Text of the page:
Advent Attitude: Reverence
When we worship God we make Him known.
(Please read Matthew 2:1-12 & Luke 2:8-20 in your Bible. I’ve used the NIV (1984) for my research.)
Every year about this time we lament the “commercialization of Christmas” and silently pledge not to go to such extremes next year. Somehow eleven months go by and here we are again. it seems the only solution is to laugh at ourselves and stay out of the stores until February! In that vein, I offer a couple of Christmas stories involving kids and gift-giving.
“Two young boys were spending the night at their grandparents' house the week before Christmas. At bedtime, the two boys knelt beside their beds to say their prayers. The younger one began at the top of his lungs:
‘I PRAY FOR A NEW BICYCLE...’ ‘I PRAY FOR A NEW NINTENDO...’"
“His older brother leaned over, nudged him and said, ‘Why are you shouting? God isn't deaf,’ to which the little brother replied, ‘No, but Grandma is!’"
One father thought he’d found a new angle and told his daughters that Christmas is Jesus' birthday and he only received three things. So they were not be upset with what they found under the tree.
As it happened on Christmas morning, one little gal expressed her disappointment with her gifts, very nearly in tears. When the father reminded her about Jesus only getting three things, she responded "How do you think Jesus felt when he got three things and none of them were toys?!”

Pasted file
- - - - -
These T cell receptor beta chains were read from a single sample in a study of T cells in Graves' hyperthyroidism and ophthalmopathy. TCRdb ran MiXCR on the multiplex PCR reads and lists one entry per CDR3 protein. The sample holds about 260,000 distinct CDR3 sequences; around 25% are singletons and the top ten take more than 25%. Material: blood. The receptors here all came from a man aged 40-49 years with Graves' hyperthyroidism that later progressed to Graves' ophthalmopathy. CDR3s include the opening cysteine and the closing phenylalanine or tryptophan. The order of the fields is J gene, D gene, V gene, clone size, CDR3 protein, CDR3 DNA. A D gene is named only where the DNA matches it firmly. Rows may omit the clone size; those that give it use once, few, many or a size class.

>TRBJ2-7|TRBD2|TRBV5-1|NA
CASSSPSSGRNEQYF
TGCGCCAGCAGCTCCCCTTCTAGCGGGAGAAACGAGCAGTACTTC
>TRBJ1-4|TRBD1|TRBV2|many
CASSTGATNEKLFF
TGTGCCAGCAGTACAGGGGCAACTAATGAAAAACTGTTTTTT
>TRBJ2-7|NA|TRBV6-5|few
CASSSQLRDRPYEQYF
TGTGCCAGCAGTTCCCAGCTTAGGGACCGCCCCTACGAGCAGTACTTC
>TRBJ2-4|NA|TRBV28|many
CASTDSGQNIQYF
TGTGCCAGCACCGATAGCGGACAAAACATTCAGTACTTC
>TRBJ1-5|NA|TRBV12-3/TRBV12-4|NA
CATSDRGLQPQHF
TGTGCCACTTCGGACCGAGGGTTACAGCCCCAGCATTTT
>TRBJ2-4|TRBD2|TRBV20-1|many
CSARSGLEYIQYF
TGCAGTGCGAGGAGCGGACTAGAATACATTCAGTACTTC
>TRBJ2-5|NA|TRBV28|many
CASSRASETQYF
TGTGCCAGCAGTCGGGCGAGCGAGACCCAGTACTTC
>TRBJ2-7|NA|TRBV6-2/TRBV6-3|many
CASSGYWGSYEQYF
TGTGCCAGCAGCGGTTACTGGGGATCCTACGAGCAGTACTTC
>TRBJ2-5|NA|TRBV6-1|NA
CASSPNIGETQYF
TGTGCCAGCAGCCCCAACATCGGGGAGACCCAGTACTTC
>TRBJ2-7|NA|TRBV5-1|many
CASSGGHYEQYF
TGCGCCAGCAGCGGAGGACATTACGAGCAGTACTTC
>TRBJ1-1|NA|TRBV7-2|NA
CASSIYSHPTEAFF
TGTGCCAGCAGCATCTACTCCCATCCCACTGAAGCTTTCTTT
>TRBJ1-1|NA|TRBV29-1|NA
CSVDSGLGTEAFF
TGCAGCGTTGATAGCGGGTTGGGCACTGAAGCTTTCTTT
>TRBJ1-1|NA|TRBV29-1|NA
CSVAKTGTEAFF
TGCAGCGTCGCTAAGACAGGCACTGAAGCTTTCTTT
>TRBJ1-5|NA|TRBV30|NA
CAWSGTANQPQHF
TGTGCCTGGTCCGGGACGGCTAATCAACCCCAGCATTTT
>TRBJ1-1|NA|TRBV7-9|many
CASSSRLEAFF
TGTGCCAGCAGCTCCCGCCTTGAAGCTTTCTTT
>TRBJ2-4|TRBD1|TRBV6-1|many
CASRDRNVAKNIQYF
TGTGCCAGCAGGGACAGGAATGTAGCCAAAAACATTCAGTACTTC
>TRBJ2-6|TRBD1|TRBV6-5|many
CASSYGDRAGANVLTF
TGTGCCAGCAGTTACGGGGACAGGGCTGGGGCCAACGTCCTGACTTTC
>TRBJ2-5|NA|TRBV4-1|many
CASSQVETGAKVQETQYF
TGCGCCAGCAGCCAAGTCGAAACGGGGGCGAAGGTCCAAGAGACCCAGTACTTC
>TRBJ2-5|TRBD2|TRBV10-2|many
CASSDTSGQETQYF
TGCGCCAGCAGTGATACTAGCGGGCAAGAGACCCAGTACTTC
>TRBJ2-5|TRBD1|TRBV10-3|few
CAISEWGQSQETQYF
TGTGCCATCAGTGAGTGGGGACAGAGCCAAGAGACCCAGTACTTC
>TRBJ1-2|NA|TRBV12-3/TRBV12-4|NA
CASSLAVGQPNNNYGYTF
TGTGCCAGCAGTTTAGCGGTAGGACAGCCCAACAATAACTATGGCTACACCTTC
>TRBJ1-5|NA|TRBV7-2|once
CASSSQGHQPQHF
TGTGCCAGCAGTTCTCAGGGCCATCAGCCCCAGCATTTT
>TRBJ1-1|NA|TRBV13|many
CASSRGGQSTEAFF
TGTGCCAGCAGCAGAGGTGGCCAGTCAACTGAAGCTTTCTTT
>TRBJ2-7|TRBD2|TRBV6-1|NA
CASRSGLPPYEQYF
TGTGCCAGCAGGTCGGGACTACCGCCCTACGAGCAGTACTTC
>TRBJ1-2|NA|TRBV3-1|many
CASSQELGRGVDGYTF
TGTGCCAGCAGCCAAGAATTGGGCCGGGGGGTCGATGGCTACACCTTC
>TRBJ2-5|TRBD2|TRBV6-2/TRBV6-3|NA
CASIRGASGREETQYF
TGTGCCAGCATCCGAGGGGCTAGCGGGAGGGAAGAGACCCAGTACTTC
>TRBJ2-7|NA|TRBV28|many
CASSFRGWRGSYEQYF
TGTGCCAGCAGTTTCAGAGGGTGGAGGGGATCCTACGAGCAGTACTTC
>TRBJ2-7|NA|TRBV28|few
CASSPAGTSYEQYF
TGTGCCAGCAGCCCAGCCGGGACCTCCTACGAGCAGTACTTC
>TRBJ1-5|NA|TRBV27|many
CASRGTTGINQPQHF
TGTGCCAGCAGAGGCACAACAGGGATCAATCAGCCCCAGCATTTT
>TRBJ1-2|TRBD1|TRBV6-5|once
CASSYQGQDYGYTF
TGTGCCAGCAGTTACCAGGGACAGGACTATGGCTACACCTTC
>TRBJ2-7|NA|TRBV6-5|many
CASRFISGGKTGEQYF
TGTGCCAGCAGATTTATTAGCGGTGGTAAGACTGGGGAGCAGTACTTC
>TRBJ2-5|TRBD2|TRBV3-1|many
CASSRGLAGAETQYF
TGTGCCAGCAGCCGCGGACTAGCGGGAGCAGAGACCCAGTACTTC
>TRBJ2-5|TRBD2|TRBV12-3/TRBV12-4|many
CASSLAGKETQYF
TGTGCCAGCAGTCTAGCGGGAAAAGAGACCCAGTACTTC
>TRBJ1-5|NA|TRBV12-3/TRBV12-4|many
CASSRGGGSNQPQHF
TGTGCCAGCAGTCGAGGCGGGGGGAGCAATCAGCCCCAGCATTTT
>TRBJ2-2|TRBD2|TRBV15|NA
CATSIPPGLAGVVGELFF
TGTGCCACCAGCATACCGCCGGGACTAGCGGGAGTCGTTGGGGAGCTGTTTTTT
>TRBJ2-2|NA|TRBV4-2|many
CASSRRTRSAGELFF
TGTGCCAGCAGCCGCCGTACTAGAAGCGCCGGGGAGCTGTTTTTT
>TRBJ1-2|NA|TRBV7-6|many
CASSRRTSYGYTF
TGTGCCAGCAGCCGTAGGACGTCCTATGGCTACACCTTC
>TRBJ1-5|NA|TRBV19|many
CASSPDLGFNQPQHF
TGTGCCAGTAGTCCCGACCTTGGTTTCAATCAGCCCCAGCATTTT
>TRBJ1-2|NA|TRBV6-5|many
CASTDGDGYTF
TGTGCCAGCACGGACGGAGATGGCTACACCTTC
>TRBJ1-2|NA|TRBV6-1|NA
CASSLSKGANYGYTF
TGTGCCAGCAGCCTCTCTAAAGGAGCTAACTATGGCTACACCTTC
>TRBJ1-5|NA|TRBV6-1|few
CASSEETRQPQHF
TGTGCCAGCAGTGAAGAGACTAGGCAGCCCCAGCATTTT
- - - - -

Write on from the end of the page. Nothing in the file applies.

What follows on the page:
Now, at the end of Advent, we add the fourth and arguably the most necessary Advent Attitude: Reverence. We must seek to regain a sense of the awe of the shepherds, the wonder of Mary, and reenact the worship of the Magi before we throw ourselves into gifting and feasting. We must pray for God to recreate some of dazzling light of the star that will lead us to Jesus.
Reverence is quiet. It is understated. It requires a little solitude and some time for undistracted attention to the Spirit of God in us. Hands need to be folded and kept still. Hurried thoughts need to be gently brought back to an inner vision of the radiant baby, the Son of God.
1. The Magi worshiped God with their giving
Their first gift was to seek Him because their journey was long in both mileage and time. We have so little information on these visitors, all we can say with certainty is that there more than one (“magi” is the plural form of “magus”) and that they came FROM THE EAST. Not knowing an exact point of origin it’s impossible to say when they started, but we have four clues about the timing of their arrival.
In v. 1, it plainly says AFTER JESUS WAS BORN. Matthew doesn’t tell us anything about Jesus’ birthday; all that comes from Luke.